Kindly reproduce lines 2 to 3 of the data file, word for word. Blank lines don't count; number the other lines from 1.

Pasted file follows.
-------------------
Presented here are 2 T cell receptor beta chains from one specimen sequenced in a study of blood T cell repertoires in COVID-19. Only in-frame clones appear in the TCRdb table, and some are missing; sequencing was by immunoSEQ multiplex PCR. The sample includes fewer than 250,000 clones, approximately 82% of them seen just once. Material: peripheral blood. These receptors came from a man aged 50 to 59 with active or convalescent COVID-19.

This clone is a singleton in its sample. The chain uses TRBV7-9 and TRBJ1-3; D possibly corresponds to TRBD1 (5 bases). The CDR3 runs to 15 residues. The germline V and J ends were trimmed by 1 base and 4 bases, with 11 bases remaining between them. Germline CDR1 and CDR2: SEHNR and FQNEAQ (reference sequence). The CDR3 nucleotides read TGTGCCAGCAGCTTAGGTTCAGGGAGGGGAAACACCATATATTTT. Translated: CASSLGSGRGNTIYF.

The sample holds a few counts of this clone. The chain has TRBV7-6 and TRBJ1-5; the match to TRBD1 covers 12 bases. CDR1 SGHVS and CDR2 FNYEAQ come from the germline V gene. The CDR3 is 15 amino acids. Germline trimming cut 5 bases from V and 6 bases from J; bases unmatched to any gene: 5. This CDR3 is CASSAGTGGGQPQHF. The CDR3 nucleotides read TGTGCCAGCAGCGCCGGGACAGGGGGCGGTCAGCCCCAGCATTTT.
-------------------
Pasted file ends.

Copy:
This clone is a singleton in its sample. The chain uses TRBV7-9 and TRBJ1-3; D possibly corresponds to TRBD1 (5 bases). The CDR3 runs to 15 residues. The germline V and J ends were trimmed by 1 base and 4 bases, with 11 bases remaining between them. Germline CDR1 and CDR2: SEHNR and FQNEAQ (reference sequence). The CDR3 nucleotides read TGTGCCAGCAGCTTAGGTTCAGGGAGGGGAAACACCATATATTTT. Translated: CASSLGSGRGNTIYF.

The sample holds a few counts of this clone. The chain has TRBV7-6 and TRBJ1-5; the match to TRBD1 covers 12 bases. CDR1 SGHVS and CDR2 FNYEAQ come from the germline V gene. The CDR3 is 15 amino acids. Germline trimming cut 5 bases from V and 6 bases from J; bases unmatched to any gene: 5. This CDR3 is CASSAGTGGGQPQHF. The CDR3 nucleotides read TGTGCCAGCAGCGCCGGGACAGGGGGCGGTCAGCCCCAGCATTTT.